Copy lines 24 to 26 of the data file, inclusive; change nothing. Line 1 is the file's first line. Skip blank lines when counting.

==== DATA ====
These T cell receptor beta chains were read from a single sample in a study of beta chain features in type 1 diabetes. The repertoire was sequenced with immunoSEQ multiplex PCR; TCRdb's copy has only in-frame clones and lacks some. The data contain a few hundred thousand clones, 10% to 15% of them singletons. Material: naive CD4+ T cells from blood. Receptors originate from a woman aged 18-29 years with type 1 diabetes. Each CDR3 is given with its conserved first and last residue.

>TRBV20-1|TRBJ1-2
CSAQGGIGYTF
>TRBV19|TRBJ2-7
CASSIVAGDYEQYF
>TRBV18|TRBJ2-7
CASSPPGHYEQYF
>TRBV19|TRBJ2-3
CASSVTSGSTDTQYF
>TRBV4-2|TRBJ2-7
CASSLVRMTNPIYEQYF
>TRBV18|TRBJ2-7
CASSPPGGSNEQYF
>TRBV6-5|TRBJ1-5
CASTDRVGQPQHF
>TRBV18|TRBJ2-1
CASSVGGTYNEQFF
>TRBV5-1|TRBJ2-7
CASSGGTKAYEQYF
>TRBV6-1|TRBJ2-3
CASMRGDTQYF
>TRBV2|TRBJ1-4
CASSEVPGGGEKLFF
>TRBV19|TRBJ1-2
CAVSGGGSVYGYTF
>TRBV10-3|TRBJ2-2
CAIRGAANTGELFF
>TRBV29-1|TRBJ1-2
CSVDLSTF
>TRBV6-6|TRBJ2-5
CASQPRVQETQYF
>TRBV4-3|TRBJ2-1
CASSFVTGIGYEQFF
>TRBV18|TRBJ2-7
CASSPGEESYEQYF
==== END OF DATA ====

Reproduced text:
>TRBV19|TRBJ1-2
CAVSGGGSVYGYTF
>TRBV10-3|TRBJ2-2